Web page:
I began my service as a teacher with a belief in public education, that our populace should have access to quality education and with an educated society we shall have a more civilized and caring society.  The actions of Mr. Abbott and his party and the words of Ms. Christy Clark continue to show that this is growing into more of a dream than reality as teachers and the education system are treated with increasing contempt.  I want to fight the good fight, and continue to support public education as best I can.  Bill 22 is an affront to education and a clear signal of disrespect to my chosen profession.

In February, I was offered that job overseas and accepted.  Over the last few days I am feeling less compulsion to come back to BC and teach.  As educators currently in the system, we are very conscious of the environment that we would be introducing our daughters to: the overcrowded classrooms, stressed teachers, limited resources and poor environmental conditions that currently plague British Columbia’s public education system because we experience it every day.  Bill 22 and the attitudes Mr. Abbott and Ms. Clark display when speaking to teachers and about education certainly guarantee that if this bill is passed (or “when,” according to Ms. Clark) the education system that is currently band-aided with the immense care and efforts of teachers will crack, split and break, leaving a disarray of struggling students, broken children and introducing problems that we cannot even comprehend yet.

In July, my wife and I, two teachers who each hold a Masters and with over 20 years of combined teaching experience in this province, are leaving the country with their two daughters, one of which is becoming school age in September.  We will fight the fight for students and an undervalued public education system until we leave.  We will spend time on the strike line and in the classroom, engaging, informing and teaching with all of our hearts, but we will leave on our adventure in July and our hearts are getting on a plane and we are taking our education and experience and daughters to a school in another country.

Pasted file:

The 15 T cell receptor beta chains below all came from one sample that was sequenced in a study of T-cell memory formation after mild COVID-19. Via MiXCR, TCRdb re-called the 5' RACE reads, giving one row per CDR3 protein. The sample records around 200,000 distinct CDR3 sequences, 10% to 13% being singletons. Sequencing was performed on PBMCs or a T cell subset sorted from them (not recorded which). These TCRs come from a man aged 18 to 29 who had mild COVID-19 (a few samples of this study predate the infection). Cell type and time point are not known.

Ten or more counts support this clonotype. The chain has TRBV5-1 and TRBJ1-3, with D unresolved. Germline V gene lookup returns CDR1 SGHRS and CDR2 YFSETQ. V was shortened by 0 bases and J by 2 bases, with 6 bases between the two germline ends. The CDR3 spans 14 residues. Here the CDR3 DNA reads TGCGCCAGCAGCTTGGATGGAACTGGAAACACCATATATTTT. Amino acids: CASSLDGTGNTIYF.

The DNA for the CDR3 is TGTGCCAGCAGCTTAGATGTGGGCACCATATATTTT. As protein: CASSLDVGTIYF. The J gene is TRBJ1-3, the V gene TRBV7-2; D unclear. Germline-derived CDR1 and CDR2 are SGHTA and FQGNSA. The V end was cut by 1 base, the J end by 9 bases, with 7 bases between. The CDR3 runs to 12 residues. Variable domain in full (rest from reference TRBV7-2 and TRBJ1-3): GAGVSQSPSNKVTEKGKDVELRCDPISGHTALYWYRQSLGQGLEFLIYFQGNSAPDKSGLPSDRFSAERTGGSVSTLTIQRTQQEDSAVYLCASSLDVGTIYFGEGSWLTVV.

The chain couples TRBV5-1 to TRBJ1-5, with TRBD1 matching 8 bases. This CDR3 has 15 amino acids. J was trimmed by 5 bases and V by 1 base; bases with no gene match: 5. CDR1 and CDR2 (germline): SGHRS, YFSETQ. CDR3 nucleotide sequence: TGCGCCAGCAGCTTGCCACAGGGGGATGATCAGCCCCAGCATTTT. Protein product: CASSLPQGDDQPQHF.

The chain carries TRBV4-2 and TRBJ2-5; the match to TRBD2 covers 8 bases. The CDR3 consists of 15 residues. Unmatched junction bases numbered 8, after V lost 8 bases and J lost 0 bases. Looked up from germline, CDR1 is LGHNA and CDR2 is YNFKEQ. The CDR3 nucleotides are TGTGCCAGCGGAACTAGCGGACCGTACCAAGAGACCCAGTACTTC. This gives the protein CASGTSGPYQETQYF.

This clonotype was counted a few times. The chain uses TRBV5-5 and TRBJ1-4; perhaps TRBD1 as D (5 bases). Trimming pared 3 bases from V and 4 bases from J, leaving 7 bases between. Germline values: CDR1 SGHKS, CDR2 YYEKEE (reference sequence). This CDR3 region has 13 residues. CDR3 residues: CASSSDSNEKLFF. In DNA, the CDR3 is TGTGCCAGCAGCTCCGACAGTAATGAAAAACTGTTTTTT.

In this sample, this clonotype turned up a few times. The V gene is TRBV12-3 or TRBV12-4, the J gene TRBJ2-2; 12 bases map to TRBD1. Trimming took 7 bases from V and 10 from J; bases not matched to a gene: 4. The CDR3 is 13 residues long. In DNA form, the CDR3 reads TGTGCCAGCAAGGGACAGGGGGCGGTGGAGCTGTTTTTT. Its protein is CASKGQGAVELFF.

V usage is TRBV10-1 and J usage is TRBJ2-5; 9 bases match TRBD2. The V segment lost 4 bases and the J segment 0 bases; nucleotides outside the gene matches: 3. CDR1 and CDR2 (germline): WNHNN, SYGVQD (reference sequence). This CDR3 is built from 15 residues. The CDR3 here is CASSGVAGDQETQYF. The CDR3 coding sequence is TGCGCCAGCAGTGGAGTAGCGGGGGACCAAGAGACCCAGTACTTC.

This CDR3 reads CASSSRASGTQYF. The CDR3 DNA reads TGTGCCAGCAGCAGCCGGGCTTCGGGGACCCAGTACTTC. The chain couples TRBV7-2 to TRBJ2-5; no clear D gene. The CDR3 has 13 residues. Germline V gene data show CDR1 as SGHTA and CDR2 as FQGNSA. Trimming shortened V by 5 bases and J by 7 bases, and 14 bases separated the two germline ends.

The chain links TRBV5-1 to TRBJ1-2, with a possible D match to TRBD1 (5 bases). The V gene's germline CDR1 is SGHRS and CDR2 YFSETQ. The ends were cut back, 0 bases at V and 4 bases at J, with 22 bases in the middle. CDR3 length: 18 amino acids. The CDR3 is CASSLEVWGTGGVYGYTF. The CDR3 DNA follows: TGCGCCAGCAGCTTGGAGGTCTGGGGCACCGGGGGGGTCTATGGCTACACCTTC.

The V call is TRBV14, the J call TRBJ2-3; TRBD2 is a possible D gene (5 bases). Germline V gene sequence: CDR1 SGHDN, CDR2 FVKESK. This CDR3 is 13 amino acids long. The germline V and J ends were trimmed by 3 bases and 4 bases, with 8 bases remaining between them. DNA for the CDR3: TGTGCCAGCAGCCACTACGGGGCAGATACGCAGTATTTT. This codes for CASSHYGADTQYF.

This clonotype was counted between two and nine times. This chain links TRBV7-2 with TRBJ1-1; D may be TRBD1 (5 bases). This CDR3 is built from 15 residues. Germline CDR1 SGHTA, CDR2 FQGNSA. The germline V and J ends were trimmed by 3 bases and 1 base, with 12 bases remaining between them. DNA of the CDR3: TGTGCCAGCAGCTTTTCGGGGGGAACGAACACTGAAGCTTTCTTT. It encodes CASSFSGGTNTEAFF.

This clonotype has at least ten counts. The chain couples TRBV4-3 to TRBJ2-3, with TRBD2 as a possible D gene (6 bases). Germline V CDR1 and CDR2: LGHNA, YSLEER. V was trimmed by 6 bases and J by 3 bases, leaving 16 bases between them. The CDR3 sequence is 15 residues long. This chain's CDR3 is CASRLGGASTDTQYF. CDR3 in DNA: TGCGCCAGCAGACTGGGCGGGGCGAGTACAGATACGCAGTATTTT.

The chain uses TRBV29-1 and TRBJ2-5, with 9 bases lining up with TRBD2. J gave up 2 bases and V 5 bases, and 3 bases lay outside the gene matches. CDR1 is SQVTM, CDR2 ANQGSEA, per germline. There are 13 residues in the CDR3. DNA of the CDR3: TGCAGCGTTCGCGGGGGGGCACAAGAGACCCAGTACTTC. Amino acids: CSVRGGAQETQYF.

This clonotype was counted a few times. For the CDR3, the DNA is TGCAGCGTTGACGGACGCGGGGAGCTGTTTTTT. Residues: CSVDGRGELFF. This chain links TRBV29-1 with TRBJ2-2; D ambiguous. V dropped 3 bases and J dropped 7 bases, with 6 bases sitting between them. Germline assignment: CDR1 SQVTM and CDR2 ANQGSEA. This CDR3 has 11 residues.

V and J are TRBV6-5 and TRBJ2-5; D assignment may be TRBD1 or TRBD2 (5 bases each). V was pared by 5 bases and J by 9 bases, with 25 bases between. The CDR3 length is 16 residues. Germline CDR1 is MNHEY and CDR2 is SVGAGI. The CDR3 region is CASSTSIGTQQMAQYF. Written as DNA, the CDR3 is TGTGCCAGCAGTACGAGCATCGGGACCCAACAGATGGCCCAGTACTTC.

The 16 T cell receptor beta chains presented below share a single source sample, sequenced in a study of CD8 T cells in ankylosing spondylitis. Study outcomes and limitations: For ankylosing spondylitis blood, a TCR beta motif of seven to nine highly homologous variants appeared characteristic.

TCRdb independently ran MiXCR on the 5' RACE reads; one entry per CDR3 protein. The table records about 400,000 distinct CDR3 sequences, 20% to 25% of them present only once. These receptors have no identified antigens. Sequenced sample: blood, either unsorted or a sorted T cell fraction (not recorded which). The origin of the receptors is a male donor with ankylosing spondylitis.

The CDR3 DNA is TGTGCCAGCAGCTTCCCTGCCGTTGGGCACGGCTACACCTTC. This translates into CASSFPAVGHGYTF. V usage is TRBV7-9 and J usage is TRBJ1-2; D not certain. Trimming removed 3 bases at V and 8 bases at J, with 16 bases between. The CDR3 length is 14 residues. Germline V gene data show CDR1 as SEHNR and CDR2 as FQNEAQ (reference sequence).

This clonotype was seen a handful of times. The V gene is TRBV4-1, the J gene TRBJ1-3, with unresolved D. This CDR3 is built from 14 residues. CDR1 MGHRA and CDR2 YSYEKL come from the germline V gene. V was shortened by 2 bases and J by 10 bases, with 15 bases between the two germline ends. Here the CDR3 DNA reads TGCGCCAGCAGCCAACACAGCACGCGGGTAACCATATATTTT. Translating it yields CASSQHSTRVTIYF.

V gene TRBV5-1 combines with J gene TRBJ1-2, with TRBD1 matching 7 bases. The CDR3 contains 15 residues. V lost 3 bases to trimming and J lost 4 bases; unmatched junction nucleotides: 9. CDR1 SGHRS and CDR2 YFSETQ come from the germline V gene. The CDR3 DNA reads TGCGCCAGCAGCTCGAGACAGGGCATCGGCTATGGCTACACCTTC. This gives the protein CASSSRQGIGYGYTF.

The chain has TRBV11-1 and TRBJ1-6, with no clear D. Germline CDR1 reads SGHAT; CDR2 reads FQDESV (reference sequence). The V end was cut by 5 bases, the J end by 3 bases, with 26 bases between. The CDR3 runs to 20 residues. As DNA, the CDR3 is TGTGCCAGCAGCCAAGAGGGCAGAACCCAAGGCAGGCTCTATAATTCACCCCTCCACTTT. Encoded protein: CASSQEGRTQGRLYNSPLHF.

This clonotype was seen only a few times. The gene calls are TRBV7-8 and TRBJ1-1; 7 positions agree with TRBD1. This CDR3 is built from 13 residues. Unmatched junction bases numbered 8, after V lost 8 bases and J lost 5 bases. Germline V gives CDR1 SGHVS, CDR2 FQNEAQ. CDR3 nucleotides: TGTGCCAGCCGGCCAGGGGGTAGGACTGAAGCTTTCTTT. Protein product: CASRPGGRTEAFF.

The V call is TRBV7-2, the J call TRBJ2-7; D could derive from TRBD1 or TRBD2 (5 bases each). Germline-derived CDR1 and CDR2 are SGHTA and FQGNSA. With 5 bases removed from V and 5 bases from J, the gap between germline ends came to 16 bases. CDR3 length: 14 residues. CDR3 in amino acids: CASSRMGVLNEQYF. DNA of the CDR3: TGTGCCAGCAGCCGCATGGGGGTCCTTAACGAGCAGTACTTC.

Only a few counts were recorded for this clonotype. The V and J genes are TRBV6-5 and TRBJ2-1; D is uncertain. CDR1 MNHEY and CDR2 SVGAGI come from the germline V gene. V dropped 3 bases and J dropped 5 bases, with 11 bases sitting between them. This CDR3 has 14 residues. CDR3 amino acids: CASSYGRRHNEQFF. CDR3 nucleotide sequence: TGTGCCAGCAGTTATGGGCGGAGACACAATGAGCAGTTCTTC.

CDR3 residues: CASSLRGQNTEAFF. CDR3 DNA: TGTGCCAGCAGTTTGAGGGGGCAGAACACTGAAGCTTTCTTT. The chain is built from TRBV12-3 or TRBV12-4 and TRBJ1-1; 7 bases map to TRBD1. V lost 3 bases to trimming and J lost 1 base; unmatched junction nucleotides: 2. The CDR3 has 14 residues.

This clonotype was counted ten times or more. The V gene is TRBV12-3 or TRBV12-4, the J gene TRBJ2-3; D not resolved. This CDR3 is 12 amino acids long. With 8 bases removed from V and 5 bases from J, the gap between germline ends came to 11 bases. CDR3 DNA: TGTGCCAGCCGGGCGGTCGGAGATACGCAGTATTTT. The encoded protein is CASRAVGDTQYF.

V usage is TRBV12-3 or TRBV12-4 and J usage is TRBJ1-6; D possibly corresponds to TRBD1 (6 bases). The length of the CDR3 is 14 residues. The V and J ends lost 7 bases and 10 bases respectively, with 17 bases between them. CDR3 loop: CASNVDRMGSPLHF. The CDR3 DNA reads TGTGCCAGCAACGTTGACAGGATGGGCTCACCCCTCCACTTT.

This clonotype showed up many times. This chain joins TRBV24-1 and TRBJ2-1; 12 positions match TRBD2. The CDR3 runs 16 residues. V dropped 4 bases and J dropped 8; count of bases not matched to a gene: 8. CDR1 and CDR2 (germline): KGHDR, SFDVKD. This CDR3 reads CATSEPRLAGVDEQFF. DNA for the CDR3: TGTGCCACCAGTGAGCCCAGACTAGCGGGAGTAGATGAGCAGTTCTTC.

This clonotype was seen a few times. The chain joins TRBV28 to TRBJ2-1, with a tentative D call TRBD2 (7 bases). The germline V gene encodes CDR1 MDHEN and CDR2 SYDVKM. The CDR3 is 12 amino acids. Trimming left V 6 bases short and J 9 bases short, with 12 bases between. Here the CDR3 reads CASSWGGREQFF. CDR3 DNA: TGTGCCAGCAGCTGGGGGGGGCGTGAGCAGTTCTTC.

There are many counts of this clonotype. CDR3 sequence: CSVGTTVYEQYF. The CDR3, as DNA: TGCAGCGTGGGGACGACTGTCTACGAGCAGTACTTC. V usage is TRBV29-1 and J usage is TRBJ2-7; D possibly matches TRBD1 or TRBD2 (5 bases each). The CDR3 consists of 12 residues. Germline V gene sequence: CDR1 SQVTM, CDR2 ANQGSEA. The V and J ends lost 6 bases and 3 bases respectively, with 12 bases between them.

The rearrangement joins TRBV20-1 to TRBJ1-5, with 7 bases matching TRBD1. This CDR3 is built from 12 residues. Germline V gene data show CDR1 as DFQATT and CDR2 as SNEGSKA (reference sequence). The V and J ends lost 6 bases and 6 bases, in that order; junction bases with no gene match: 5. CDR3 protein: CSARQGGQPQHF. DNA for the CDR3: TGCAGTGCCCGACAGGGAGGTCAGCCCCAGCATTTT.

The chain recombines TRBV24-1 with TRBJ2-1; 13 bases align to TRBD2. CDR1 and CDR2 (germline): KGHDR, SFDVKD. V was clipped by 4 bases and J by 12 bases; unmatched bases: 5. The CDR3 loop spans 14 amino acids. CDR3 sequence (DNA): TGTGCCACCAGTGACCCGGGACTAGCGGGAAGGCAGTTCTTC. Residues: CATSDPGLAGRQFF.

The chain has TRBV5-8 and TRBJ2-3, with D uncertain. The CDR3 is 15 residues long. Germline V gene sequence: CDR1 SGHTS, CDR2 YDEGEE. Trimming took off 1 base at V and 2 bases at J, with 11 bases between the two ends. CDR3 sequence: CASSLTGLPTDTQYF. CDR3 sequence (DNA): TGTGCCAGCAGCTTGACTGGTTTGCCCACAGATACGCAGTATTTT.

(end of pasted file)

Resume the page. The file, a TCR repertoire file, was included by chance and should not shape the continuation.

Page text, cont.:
If Bill 22 goes through before that time, our hearts will be heavy indeed as it will be a difficult decision to return to British Columbia.  This decision goes beyond our own professional decision, you must understand, though we are very conscious as to the increase in workload and stressors that would come with returning to our teaching profession as a result of this piece of legislation.  The bulk of our decision would rest on the learning environment that we would be exposing our two children to upon returning to this province.  We would also like to ensure that our children are able to look at their parents with a degree of pride and a province that is determined to strip away the voice of teachers and villainize the profession is not conducive to this. When the government does not carry a degree of respect and support for the education system, it becomes difficult for a teacher to walk into work without feeling defeated.  A government not respecting teachers cannot respect what it is teachers do and, by extension, cannot truly be putting children and families first.

I thank you, Ms. Thorne, for reading.  On Monday when I attend our first day of “non-picketing,” I will return to my optimism that you and your party will do what you can to assist the teachers and those that support us in our protest to defeat Bill 22 by exposing what it truly is; an affront to the education system and all of those associated with it, particularly the students that the system was designed for.